My half finished chicken coop still sat on the front lawn around week two. Nothing motivates me more to finish a project than actually needing the structure to put chickens in A.S.A.P. The frame went up one day, the chicken wire the next, and then the tarp. This is called a two hoop cattle panel coop. Sounds kind of catchy.
On Saturday July 24 Susan and I introduced them to their new, permanent home on the lawn. Why the lawn? The extension cord for the heat lamps can reach until they are old enough to be without extra heat. Twice a day I move the coop onto fresh grass, mostly to manage their manure. Now they are almost across the lawn and will be entering a pasture where the bucks live. We sectioned off a large part of the pasture with electric fencing so they will be more protected from predators. Hopefully they will wander beyond the coop and I won’t have to move it every day, but they appear to be so lazy and content inside.
I am conflicted with this meat bird breed- Cornish X Rocks. Its qualities are selected specifically to grow fast white meat. This is the breed the large chicken farms use, which is almost all of the chicken in the grocery store. If you have seen the CAFO (Confined Animal Feeding Operation) photos, those chickens are the same breed I am raising. They eat constantly, lie around, and often can barely walk by the end of the eight weeks. They really need medicated feed because of how prone to coccidiosis they are due to not enough space, boredom, stress, and unhealthy habits. Even I had to treat them because they outgrew my equipment so fast. I don’t believe this is “natural” chicken behavior. This is the industry’s response is to America’s high demand for cheap tender chicken.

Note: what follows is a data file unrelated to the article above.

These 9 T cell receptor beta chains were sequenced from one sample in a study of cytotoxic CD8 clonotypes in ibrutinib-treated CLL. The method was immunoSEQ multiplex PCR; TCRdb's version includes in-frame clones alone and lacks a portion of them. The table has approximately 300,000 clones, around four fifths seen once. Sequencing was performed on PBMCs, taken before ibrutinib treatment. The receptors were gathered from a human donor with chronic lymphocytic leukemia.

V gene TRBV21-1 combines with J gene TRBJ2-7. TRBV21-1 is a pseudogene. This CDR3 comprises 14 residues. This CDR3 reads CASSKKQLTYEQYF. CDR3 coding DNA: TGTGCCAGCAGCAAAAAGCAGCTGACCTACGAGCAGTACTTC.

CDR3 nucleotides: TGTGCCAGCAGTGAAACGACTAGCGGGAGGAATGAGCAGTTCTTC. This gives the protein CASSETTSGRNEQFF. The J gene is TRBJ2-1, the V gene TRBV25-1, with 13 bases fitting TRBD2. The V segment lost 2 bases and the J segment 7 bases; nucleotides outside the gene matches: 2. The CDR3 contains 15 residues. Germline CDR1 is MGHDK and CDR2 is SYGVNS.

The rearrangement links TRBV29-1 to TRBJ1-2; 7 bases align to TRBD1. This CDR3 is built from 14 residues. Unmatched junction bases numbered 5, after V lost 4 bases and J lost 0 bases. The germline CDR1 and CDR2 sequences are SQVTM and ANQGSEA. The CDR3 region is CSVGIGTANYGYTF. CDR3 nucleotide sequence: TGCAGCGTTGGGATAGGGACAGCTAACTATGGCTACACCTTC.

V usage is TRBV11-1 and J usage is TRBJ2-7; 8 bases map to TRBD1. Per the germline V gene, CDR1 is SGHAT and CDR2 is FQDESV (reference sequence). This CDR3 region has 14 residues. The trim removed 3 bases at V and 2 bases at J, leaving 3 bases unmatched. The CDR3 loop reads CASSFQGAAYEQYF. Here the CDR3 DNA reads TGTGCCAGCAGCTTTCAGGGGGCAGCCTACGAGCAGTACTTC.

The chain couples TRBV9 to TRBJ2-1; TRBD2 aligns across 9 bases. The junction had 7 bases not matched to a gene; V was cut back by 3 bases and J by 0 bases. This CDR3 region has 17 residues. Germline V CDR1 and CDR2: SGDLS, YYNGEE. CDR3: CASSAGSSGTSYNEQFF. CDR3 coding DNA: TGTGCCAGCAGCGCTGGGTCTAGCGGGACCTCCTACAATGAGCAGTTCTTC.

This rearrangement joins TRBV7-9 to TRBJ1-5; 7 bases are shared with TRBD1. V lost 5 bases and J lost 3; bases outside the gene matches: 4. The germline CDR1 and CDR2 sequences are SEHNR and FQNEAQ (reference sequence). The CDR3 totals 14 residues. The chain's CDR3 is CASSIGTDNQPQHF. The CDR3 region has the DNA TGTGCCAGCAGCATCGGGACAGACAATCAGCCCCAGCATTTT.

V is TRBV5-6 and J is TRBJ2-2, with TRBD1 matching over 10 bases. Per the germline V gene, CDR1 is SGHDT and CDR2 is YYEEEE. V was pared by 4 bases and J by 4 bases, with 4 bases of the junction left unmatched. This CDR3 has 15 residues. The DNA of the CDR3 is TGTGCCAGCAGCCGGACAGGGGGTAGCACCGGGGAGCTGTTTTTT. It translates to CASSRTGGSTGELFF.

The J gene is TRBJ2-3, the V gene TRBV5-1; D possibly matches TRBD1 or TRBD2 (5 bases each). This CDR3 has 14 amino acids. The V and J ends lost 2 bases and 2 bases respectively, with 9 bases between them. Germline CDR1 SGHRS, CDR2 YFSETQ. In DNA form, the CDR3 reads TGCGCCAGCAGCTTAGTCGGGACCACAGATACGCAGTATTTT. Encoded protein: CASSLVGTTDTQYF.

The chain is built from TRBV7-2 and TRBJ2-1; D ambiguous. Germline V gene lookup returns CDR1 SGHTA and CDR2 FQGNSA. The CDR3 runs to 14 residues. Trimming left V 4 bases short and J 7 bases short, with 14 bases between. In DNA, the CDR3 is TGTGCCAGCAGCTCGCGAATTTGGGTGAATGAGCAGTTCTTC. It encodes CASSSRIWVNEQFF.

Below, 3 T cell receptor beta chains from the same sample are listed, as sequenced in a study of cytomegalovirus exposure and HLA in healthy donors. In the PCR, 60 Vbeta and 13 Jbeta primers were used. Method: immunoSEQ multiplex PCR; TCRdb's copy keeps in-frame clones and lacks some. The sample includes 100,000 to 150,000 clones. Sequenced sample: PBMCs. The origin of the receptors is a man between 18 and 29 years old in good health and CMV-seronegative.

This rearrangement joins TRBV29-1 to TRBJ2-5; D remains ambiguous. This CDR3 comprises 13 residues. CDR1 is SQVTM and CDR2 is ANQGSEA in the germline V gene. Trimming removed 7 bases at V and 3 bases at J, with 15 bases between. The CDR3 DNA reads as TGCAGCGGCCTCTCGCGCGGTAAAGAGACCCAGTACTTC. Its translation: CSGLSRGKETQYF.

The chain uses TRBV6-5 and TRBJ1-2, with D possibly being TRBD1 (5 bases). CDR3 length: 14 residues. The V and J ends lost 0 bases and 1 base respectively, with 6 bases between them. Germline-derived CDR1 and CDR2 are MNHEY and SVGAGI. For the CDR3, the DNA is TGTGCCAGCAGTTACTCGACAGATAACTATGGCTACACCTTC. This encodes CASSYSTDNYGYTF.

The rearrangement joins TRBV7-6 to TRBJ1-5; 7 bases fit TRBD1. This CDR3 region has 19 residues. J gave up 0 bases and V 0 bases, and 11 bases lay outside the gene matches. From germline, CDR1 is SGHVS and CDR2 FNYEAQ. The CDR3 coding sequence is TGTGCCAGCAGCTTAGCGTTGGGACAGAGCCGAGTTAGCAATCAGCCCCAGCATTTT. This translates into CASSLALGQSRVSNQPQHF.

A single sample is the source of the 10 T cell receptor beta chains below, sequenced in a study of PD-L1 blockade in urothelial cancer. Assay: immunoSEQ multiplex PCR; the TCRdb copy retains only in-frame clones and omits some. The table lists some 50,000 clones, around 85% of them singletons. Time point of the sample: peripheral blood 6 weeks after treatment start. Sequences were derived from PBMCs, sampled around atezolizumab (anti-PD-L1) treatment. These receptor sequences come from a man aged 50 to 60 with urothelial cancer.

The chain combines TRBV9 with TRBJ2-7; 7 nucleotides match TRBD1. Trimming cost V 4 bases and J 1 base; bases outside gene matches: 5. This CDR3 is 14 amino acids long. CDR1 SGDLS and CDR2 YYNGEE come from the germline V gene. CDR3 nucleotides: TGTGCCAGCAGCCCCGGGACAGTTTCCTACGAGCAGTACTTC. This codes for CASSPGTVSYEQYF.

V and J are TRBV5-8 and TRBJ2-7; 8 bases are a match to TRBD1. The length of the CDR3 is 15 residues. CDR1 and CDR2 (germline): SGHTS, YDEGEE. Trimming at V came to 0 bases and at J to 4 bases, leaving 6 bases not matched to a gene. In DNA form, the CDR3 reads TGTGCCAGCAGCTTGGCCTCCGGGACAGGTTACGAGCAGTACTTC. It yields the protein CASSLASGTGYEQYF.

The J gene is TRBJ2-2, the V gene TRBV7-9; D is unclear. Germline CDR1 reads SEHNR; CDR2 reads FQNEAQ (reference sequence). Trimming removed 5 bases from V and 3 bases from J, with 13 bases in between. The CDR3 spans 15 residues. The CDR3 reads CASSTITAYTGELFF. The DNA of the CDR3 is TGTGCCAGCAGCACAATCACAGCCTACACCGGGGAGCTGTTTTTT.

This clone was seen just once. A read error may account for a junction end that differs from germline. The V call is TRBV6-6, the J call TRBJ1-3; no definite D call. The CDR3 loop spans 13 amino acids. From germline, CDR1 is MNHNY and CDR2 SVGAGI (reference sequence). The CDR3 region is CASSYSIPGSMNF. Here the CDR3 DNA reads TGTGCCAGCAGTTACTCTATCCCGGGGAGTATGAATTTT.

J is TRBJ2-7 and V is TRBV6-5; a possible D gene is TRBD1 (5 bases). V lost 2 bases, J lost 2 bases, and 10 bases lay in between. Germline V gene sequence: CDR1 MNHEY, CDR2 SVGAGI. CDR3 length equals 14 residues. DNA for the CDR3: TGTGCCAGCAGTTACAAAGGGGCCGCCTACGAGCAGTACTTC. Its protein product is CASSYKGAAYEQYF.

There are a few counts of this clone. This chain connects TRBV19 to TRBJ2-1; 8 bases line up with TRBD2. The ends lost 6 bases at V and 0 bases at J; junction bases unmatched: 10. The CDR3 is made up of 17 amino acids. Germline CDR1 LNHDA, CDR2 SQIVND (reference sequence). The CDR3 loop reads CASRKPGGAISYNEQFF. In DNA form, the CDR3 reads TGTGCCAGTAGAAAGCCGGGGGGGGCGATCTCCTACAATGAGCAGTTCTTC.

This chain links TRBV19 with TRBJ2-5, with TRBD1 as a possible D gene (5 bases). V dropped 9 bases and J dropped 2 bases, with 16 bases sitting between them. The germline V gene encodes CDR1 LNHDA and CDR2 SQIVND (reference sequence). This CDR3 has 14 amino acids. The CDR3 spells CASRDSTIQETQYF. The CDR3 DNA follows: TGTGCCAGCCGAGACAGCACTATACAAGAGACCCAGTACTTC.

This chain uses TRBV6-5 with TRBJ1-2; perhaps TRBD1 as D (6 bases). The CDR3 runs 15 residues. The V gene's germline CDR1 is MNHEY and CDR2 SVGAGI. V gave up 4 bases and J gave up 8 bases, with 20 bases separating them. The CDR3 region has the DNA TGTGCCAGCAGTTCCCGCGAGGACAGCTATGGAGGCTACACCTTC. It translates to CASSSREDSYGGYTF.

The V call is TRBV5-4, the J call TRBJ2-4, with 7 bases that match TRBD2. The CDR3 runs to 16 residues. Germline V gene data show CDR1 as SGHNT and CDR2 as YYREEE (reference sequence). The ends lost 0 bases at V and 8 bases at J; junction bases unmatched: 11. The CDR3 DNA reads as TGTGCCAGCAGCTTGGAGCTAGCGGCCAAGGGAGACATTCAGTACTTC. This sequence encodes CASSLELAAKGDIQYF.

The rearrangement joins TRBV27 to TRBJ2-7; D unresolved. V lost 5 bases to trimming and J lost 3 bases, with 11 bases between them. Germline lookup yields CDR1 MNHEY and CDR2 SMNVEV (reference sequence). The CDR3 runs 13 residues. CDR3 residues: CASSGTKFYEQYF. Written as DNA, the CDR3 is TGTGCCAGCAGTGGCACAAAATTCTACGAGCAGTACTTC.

Despite these downfalls, I have never eaten such a delicious chicken as the Cornish X Rocks. The rewards from the final product are tremendous, but do they outweigh the not so lovely realities before reaching the dinner plate? I’m not sure yet. Maybe in a few weeks I will have a better idea. Until then, my 20 birds are no longer chicks! They have white feathers growing in and weigh at least two pounds. At least they are roaming around on fresh grass every day. What I appreciate most is how much they are teaching me about raising poultry and being responsible for my own livestock.
4 responses to “Raising Birds for Meat”
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Nice story, I will be a first timer on Monday….my chicks are arriving three weeks ahead of time…yikes and I am not prepared.
I will be keeping them in the basement with some warming lights until they are old enough to be put outside. My husband will be constructing a house for them outside next week. We will make it mobile and use electric fencing to keep predators at bay. Your ideas were a great help, thanks !